Notes about the hardware

*I don't own the original USB Blaster, only a clone. My device may do things differently from the original.*

The original USB Blaster is based on some FTDI chip. There are clones with a lot of different designs. Mine uses some USB-enabled 8051 microcontroller. This doesn't matter much, as they are clones, they should behave the same.

The protocol used by the USB Blaster is quite well known, so I'm not going to repeat all of it.

Power supply

The USB blaster does not power the device being programmed. Instead, it relies on the device to provide a power supply, and the output signals will match the voltage.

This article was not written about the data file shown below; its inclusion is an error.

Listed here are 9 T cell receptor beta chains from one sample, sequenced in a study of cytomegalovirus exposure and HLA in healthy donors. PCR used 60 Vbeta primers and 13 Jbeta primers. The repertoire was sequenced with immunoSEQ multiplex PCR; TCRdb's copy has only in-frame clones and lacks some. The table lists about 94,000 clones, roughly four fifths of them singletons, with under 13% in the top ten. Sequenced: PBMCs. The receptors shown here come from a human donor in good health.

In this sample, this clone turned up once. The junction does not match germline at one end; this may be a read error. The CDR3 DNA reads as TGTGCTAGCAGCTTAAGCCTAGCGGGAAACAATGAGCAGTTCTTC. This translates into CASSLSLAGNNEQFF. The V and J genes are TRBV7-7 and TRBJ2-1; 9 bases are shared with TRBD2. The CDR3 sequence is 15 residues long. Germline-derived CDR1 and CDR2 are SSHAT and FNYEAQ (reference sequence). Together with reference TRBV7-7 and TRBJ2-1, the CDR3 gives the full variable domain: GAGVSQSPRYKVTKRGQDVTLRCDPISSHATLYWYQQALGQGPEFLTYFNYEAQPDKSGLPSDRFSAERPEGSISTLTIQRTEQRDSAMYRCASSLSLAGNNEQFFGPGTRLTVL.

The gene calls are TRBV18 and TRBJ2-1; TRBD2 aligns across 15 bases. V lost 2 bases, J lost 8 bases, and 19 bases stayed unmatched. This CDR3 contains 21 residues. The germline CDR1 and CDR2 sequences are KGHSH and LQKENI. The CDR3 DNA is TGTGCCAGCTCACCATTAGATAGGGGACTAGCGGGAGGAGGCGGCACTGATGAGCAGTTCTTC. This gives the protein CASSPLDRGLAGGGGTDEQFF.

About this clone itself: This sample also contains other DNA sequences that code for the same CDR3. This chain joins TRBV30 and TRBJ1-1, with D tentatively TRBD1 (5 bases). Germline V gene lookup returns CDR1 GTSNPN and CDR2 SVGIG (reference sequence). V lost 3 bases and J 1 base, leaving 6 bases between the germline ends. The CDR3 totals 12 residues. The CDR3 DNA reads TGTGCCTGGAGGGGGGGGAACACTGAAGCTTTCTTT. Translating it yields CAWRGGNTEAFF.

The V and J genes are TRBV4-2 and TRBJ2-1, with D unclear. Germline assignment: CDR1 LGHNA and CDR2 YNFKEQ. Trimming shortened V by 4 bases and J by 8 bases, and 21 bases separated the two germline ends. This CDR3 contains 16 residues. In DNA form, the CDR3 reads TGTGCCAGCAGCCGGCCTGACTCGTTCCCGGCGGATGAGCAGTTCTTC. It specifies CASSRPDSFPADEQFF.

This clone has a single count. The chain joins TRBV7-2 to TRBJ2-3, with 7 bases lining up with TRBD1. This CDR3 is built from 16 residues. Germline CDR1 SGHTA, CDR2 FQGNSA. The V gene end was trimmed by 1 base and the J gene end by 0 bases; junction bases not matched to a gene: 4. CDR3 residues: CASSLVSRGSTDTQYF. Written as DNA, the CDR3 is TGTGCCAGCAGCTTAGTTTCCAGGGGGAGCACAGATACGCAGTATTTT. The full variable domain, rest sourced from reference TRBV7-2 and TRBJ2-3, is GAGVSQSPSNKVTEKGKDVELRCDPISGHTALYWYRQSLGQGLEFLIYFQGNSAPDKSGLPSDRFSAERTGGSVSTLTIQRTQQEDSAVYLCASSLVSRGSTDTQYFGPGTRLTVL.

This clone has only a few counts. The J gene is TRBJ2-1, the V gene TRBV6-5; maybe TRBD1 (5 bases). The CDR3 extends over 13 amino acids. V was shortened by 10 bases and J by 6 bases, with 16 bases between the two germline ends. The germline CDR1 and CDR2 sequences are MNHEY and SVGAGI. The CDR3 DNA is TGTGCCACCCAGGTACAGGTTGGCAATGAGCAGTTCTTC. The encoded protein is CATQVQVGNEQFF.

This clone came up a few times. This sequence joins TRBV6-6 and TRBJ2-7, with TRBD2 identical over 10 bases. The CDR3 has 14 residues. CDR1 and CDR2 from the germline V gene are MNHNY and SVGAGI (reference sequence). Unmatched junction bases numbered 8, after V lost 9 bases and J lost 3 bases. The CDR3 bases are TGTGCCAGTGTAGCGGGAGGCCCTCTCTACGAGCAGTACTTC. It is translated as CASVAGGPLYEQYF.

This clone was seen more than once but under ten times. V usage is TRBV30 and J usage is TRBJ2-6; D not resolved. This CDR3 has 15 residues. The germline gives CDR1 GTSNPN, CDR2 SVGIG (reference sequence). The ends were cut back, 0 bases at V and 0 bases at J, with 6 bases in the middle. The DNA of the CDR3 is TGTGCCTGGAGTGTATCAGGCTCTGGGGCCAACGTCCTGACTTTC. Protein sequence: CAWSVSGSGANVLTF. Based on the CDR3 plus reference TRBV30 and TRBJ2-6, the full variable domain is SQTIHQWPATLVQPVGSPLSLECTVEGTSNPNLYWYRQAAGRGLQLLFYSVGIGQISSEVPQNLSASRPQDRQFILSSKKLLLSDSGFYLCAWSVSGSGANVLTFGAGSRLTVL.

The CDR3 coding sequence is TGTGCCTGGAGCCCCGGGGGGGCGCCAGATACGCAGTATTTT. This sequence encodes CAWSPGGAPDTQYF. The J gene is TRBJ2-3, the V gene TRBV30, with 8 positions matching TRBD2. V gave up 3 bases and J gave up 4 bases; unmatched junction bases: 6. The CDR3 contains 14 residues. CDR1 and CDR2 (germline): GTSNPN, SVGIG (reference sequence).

Bidirectional pins

The ICSP protocol requires the data line to be bidirectional. The USB Blaster does not allow that. So we have to tie one output and one input pin on the same data pin to be able to read and write, likely adding some resistors in the mix.


The connector pinout is as follows:

 1 3 5 7 9
 2 4 6 8 A
  • 1 - PGC (TCK)
  • 2 - GND
  • 3 - PGD in (TDO)
  • 4 - VCC
  • 5 - MCLR and PGM (TMS)
  • 6 - (N/C)
  • 7 - (N/C)
  • 8 - (N/C)
  • 9 - PGD out (TDI)
  • A - GND

The software

The software is based on libftdi to send data to the device. There is nothing really complicated (yet).

Things to think about

  • Is it possible to use the stream mode of the blaster to send the clock pulses ? Is it useful ?
  • Is the clock rate ok for the PIC ? Can it be set ?
Last modified 12 years ago Last modified on Sep 5, 2012, 9:58:13 PM
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